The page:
Australian consumer sentiment strong, but wages at 16-year lows
Reuters in Sydney
A measure of Australian consumer sentiment rose strongly this month as households grew more optimistic on the near-term economic outlook and worried less about their finances, even as wage growth stayed stuck at 16-year lows.
The survey of 1,200 people by the Melbourne Institute and Westpac Bank showed the index of consumer sentiment rose a seasonally adjusted 3.8 per cent in August, from July when it had gained 1.9 per cent.
"The rebound in confidence augurs well for a continuation of the lift in retail sales reported for June, which followed three consecutive soft months," said Westpac chief economist Bill Evans.
The survey found more respondents believed it was a good time to splash out on a major household item, while the appetite to buy a new home improved sharply.
The largest improvement in August came in the survey's measure of family finances, followed by the outlook for the economy over the year ahead. That was a resilient outcome after unemployment spiked to 6.4 per cent in July, well above forecasts and the highest reading in 12 years.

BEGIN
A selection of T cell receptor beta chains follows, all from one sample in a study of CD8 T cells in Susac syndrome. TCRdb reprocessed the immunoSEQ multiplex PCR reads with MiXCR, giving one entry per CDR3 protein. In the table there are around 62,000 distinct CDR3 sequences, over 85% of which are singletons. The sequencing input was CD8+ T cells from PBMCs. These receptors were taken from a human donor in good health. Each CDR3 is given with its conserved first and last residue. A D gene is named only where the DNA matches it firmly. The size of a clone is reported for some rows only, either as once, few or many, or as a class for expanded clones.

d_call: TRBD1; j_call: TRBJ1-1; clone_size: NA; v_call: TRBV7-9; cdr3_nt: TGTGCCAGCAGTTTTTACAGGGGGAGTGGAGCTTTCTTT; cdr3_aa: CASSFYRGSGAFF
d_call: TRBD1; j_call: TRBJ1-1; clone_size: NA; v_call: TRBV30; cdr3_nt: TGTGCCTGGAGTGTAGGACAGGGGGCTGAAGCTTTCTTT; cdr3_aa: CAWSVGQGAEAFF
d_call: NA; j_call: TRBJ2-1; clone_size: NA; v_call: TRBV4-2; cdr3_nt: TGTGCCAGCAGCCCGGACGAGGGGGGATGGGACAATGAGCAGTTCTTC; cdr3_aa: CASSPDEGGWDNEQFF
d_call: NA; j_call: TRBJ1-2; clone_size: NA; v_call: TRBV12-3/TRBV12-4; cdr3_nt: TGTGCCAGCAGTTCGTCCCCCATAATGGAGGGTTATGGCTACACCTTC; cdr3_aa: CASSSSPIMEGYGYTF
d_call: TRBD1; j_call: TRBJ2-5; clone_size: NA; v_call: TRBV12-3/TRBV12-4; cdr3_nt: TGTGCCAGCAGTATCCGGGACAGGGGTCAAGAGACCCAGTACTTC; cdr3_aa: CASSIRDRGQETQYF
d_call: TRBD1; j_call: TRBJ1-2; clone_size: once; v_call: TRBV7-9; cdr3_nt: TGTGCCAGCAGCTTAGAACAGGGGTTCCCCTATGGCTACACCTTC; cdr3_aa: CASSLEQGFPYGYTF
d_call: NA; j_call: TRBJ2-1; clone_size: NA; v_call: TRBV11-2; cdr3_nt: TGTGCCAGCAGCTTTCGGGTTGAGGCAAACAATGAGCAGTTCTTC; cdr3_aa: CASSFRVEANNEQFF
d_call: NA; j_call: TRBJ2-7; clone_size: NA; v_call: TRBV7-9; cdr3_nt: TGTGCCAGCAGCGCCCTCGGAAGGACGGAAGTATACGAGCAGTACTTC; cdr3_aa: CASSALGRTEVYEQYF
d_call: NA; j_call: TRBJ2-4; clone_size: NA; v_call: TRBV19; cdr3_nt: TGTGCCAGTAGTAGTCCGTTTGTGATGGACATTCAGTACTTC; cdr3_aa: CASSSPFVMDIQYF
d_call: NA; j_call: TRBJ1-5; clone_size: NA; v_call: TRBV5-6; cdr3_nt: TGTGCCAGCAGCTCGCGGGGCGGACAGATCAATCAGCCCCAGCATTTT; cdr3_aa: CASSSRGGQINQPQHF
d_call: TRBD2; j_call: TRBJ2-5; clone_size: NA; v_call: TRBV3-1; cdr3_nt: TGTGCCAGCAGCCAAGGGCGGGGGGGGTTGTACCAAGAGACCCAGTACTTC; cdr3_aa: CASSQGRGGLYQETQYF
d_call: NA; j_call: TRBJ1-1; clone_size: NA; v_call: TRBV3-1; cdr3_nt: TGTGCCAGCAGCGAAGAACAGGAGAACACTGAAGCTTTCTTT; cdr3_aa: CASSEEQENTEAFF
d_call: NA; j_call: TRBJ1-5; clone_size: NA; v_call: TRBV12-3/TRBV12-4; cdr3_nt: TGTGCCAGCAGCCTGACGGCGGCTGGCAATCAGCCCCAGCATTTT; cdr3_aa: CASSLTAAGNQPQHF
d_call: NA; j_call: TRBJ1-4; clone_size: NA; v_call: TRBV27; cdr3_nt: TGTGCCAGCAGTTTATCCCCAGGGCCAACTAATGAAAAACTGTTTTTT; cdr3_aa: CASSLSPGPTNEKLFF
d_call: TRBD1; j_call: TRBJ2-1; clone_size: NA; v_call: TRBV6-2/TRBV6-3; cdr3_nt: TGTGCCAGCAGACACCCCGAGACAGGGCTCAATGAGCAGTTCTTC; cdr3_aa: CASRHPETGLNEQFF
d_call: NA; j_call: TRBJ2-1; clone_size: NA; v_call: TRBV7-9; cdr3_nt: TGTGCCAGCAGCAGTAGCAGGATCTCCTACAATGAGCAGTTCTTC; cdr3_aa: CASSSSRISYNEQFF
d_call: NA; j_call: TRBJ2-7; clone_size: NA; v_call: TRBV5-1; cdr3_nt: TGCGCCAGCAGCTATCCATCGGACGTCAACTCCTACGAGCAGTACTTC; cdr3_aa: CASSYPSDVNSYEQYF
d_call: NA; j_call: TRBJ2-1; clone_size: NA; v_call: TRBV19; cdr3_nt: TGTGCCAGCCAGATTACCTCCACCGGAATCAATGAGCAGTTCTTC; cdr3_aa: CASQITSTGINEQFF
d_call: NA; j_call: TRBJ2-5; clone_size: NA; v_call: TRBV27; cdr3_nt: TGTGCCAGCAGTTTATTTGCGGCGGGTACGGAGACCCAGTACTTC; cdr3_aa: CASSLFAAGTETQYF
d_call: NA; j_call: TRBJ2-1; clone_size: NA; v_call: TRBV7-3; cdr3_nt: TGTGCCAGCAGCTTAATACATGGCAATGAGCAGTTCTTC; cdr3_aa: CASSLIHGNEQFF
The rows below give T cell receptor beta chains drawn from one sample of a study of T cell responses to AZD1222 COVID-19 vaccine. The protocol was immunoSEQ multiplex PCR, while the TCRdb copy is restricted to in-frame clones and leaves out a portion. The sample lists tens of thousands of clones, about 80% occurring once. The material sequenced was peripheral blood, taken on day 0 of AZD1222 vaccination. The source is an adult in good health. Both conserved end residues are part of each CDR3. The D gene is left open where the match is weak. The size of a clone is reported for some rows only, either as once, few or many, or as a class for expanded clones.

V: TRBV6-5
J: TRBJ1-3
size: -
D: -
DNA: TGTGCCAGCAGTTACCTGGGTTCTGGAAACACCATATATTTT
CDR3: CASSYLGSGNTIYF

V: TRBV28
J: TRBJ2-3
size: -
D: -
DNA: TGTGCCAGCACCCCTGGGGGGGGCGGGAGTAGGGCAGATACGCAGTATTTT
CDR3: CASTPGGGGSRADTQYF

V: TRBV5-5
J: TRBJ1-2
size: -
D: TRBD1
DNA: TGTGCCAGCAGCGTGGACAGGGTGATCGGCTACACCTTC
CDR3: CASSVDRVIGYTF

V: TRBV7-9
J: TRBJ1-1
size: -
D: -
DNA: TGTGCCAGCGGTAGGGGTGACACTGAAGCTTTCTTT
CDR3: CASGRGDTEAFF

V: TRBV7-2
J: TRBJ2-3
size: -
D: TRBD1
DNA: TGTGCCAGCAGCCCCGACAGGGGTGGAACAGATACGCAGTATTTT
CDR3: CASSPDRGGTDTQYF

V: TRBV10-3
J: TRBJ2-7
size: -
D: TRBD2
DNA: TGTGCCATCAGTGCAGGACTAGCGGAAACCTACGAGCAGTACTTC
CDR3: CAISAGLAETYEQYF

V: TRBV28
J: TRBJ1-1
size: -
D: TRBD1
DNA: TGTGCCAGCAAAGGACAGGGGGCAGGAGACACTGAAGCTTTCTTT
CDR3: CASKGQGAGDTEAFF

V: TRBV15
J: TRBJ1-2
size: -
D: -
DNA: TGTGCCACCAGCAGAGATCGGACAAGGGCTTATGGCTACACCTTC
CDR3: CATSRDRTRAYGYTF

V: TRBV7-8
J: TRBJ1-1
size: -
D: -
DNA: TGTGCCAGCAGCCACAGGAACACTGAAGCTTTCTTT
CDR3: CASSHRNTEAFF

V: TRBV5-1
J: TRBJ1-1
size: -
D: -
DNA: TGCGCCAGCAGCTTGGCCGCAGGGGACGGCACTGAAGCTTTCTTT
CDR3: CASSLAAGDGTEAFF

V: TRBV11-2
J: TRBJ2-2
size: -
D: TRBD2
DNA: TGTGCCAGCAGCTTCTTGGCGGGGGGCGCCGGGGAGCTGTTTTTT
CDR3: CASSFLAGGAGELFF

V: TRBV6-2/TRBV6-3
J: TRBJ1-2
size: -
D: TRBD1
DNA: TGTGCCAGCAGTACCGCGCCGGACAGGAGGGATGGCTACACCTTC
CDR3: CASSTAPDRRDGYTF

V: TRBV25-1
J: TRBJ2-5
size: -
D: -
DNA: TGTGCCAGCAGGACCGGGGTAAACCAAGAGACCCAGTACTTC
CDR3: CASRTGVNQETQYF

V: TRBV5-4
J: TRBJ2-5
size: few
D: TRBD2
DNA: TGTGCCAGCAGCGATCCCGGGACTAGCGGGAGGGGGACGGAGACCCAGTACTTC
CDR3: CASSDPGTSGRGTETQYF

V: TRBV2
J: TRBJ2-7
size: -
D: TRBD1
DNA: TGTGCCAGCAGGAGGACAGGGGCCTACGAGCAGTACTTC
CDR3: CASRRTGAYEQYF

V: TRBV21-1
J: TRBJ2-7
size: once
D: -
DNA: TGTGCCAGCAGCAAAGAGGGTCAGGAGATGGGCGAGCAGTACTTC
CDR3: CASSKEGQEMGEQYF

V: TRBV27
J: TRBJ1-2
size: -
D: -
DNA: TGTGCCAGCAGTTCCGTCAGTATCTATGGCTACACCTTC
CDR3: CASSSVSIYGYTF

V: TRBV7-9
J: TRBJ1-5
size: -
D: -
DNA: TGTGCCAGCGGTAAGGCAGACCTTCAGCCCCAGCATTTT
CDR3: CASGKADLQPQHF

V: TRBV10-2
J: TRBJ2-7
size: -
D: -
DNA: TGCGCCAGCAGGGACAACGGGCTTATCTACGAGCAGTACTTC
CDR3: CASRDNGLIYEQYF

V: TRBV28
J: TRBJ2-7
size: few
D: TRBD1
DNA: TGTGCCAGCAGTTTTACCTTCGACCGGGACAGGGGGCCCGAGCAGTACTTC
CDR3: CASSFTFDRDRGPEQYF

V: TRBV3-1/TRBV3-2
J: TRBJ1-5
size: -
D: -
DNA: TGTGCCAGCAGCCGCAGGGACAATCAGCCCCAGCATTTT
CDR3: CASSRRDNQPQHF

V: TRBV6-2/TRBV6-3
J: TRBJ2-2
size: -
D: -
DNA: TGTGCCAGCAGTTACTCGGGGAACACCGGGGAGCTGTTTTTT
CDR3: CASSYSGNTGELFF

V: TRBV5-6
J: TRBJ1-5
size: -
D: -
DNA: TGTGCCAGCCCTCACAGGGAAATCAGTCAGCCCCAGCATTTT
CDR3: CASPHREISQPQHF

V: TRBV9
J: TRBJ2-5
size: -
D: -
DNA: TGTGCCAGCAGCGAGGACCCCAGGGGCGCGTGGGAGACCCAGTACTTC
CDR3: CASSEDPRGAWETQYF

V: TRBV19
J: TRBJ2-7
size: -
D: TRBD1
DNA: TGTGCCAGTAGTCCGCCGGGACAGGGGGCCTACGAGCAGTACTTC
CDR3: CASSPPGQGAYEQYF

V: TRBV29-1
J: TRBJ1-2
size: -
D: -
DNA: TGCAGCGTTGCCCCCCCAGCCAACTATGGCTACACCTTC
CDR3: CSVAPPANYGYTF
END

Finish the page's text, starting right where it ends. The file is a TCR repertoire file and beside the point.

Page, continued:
Likely helping has been a double-digit appreciation in home prices over the past year, which the Australian Bureau of Statistics estimates has added A$492 billion (HK$3.53 trillion) to the value of housing stock.
However, some analysts worry consumers will struggle after official figures yesterday showed wages grew just 2.6 per cent in the year to June, failing to even keep up with inflation of 3 per cent.
Wage growth in the private sector slowed to 2.4 per cent, the lowest since the series began in 1997.
Scott Haslem, chief economist at UBS, said "ongoing record low wages growth means that people are going to have to start saving less to achieve our forecast of a moderate rise in consumption".